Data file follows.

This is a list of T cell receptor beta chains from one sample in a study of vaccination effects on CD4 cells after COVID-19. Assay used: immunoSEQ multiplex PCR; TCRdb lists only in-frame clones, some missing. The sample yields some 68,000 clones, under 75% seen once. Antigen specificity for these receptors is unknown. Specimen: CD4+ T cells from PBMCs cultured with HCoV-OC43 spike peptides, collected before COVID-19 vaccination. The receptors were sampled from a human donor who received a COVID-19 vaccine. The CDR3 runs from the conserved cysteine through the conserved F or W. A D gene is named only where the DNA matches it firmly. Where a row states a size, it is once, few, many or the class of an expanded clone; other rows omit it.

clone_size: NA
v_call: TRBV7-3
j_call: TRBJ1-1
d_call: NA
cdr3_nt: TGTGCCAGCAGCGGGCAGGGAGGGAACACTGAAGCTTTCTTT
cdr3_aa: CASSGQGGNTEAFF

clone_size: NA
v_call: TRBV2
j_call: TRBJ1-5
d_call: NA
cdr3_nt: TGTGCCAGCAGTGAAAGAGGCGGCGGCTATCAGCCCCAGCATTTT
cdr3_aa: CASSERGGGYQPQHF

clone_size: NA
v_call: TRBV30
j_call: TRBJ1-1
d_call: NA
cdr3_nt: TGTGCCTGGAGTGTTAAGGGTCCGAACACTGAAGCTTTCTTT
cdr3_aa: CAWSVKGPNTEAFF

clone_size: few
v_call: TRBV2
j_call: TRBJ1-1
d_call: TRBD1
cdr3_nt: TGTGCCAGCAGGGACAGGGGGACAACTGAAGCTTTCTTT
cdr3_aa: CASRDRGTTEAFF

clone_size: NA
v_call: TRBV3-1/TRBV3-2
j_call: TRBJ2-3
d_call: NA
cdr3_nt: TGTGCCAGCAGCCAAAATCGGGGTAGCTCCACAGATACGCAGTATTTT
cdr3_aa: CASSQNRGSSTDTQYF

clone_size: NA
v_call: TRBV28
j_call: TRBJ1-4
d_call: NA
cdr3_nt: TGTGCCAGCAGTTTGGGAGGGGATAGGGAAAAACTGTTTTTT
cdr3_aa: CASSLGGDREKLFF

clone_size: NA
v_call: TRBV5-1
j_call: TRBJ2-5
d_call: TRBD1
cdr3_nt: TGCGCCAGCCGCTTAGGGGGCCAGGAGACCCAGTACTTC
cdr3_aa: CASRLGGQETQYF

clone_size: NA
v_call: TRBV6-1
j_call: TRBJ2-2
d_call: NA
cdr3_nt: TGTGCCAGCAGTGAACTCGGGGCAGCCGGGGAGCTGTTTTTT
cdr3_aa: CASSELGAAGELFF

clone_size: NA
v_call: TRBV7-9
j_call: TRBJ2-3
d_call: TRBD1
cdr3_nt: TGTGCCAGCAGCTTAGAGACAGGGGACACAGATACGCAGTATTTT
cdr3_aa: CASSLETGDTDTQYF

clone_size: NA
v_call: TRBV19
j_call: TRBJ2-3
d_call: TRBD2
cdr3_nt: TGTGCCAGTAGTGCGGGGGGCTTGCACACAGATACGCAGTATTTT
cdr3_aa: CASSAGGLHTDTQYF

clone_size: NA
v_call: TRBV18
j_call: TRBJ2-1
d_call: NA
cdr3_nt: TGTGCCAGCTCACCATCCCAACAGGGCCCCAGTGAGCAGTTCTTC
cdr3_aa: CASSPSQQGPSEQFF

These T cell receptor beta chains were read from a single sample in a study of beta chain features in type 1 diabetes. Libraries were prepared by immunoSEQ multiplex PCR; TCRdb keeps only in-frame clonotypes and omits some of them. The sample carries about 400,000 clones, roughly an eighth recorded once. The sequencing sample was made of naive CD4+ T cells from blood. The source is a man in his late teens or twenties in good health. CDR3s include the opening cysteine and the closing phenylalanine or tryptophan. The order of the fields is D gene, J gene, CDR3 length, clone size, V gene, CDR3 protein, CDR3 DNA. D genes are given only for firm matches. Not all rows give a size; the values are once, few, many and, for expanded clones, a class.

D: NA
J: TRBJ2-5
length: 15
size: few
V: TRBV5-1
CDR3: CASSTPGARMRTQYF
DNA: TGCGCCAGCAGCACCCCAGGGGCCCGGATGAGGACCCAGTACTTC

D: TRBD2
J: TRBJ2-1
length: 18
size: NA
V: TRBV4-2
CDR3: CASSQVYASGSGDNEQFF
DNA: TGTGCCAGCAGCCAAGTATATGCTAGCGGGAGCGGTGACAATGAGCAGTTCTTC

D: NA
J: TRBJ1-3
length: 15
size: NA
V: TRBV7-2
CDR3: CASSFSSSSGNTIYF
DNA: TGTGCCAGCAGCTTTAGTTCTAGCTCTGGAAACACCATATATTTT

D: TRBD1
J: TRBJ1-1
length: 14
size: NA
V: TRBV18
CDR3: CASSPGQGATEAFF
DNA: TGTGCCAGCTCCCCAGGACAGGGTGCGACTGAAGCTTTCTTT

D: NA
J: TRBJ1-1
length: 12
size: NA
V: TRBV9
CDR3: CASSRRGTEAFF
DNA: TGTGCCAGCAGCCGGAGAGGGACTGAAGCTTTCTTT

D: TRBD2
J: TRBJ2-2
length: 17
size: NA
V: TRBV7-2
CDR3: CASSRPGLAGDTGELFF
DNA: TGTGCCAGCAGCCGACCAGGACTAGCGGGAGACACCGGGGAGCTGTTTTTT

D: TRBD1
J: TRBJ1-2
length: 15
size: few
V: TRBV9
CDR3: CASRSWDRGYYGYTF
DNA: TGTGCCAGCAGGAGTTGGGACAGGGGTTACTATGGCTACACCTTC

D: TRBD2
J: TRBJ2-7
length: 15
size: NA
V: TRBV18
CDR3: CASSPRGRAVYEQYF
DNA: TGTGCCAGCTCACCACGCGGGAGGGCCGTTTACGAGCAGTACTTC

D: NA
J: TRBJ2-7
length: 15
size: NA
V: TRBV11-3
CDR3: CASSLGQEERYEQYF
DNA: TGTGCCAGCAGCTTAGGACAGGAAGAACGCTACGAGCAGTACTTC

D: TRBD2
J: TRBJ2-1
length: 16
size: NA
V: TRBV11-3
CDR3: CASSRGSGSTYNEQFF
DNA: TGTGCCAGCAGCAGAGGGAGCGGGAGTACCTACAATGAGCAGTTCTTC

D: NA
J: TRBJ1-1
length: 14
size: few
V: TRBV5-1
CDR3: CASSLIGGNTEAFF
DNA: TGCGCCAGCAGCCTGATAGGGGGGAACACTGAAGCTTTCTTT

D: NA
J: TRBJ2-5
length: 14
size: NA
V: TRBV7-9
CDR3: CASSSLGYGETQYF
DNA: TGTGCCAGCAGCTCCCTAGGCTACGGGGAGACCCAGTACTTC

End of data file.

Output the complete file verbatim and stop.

This is a list of T cell receptor beta chains from one sample in a study of vaccination effects on CD4 cells after COVID-19. Assay used: immunoSEQ multiplex PCR; TCRdb lists only in-frame clones, some missing. The sample yields some 68,000 clones, under 75% seen once. Antigen specificity for these receptors is unknown. Specimen: CD4+ T cells from PBMCs cultured with HCoV-OC43 spike peptides, collected before COVID-19 vaccination. The receptors were sampled from a human donor who received a COVID-19 vaccine. The CDR3 runs from the conserved cysteine through the conserved F or W. A D gene is named only where the DNA matches it firmly. Where a row states a size, it is once, few, many or the class of an expanded clone; other rows omit it.

clone_size: NA
v_call: TRBV7-3
j_call: TRBJ1-1
d_call: NA
cdr3_nt: TGTGCCAGCAGCGGGCAGGGAGGGAACACTGAAGCTTTCTTT
cdr3_aa: CASSGQGGNTEAFF

clone_size: NA
v_call: TRBV2
j_call: TRBJ1-5
d_call: NA
cdr3_nt: TGTGCCAGCAGTGAAAGAGGCGGCGGCTATCAGCCCCAGCATTTT
cdr3_aa: CASSERGGGYQPQHF

clone_size: NA
v_call: TRBV30
j_call: TRBJ1-1
d_call: NA
cdr3_nt: TGTGCCTGGAGTGTTAAGGGTCCGAACACTGAAGCTTTCTTT
cdr3_aa: CAWSVKGPNTEAFF

clone_size: few
v_call: TRBV2
j_call: TRBJ1-1
d_call: TRBD1
cdr3_nt: TGTGCCAGCAGGGACAGGGGGACAACTGAAGCTTTCTTT
cdr3_aa: CASRDRGTTEAFF

clone_size: NA
v_call: TRBV3-1/TRBV3-2
j_call: TRBJ2-3
d_call: NA
cdr3_nt: TGTGCCAGCAGCCAAAATCGGGGTAGCTCCACAGATACGCAGTATTTT
cdr3_aa: CASSQNRGSSTDTQYF

clone_size: NA
v_call: TRBV28
j_call: TRBJ1-4
d_call: NA
cdr3_nt: TGTGCCAGCAGTTTGGGAGGGGATAGGGAAAAACTGTTTTTT
cdr3_aa: CASSLGGDREKLFF

clone_size: NA
v_call: TRBV5-1
j_call: TRBJ2-5
d_call: TRBD1
cdr3_nt: TGCGCCAGCCGCTTAGGGGGCCAGGAGACCCAGTACTTC
cdr3_aa: CASRLGGQETQYF

clone_size: NA
v_call: TRBV6-1
j_call: TRBJ2-2
d_call: NA
cdr3_nt: TGTGCCAGCAGTGAACTCGGGGCAGCCGGGGAGCTGTTTTTT
cdr3_aa: CASSELGAAGELFF

clone_size: NA
v_call: TRBV7-9
j_call: TRBJ2-3
d_call: TRBD1
cdr3_nt: TGTGCCAGCAGCTTAGAGACAGGGGACACAGATACGCAGTATTTT
cdr3_aa: CASSLETGDTDTQYF

clone_size: NA
v_call: TRBV19
j_call: TRBJ2-3
d_call: TRBD2
cdr3_nt: TGTGCCAGTAGTGCGGGGGGCTTGCACACAGATACGCAGTATTTT
cdr3_aa: CASSAGGLHTDTQYF

clone_size: NA
v_call: TRBV18
j_call: TRBJ2-1
d_call: NA
cdr3_nt: TGTGCCAGCTCACCATCCCAACAGGGCCCCAGTGAGCAGTTCTTC
cdr3_aa: CASSPSQQGPSEQFF

These T cell receptor beta chains were read from a single sample in a study of beta chain features in type 1 diabetes. Libraries were prepared by immunoSEQ multiplex PCR; TCRdb keeps only in-frame clonotypes and omits some of them. The sample carries about 400,000 clones, roughly an eighth recorded once. The sequencing sample was made of naive CD4+ T cells from blood. The source is a man in his late teens or twenties in good health. CDR3s include the opening cysteine and the closing phenylalanine or tryptophan. The order of the fields is D gene, J gene, CDR3 length, clone size, V gene, CDR3 protein, CDR3 DNA. D genes are given only for firm matches. Not all rows give a size; the values are once, few, many and, for expanded clones, a class.

D: NA
J: TRBJ2-5
length: 15
size: few
V: TRBV5-1
CDR3: CASSTPGARMRTQYF
DNA: TGCGCCAGCAGCACCCCAGGGGCCCGGATGAGGACCCAGTACTTC

D: TRBD2
J: TRBJ2-1
length: 18
size: NA
V: TRBV4-2
CDR3: CASSQVYASGSGDNEQFF
DNA: TGTGCCAGCAGCCAAGTATATGCTAGCGGGAGCGGTGACAATGAGCAGTTCTTC

D: NA
J: TRBJ1-3
length: 15
size: NA
V: TRBV7-2
CDR3: CASSFSSSSGNTIYF
DNA: TGTGCCAGCAGCTTTAGTTCTAGCTCTGGAAACACCATATATTTT

D: TRBD1
J: TRBJ1-1
length: 14
size: NA
V: TRBV18
CDR3: CASSPGQGATEAFF
DNA: TGTGCCAGCTCCCCAGGACAGGGTGCGACTGAAGCTTTCTTT

D: NA
J: TRBJ1-1
length: 12
size: NA
V: TRBV9
CDR3: CASSRRGTEAFF
DNA: TGTGCCAGCAGCCGGAGAGGGACTGAAGCTTTCTTT

D: TRBD2
J: TRBJ2-2
length: 17
size: NA
V: TRBV7-2
CDR3: CASSRPGLAGDTGELFF
DNA: TGTGCCAGCAGCCGACCAGGACTAGCGGGAGACACCGGGGAGCTGTTTTTT

D: TRBD1
J: TRBJ1-2
length: 15
size: few
V: TRBV9
CDR3: CASRSWDRGYYGYTF
DNA: TGTGCCAGCAGGAGTTGGGACAGGGGTTACTATGGCTACACCTTC

D: TRBD2
J: TRBJ2-7
length: 15
size: NA
V: TRBV18
CDR3: CASSPRGRAVYEQYF
DNA: TGTGCCAGCTCACCACGCGGGAGGGCCGTTTACGAGCAGTACTTC

D: NA
J: TRBJ2-7
length: 15
size: NA
V: TRBV11-3
CDR3: CASSLGQEERYEQYF
DNA: TGTGCCAGCAGCTTAGGACAGGAAGAACGCTACGAGCAGTACTTC

D: TRBD2
J: TRBJ2-1
length: 16
size: NA
V: TRBV11-3
CDR3: CASSRGSGSTYNEQFF
DNA: TGTGCCAGCAGCAGAGGGAGCGGGAGTACCTACAATGAGCAGTTCTTC

D: NA
J: TRBJ1-1
length: 14
size: few
V: TRBV5-1
CDR3: CASSLIGGNTEAFF
DNA: TGCGCCAGCAGCCTGATAGGGGGGAACACTGAAGCTTTCTTT

D: NA
J: TRBJ2-5
length: 14
size: NA
V: TRBV7-9
CDR3: CASSSLGYGETQYF
DNA: TGTGCCAGCAGCTCCCTAGGCTACGGGGAGACCCAGTACTTC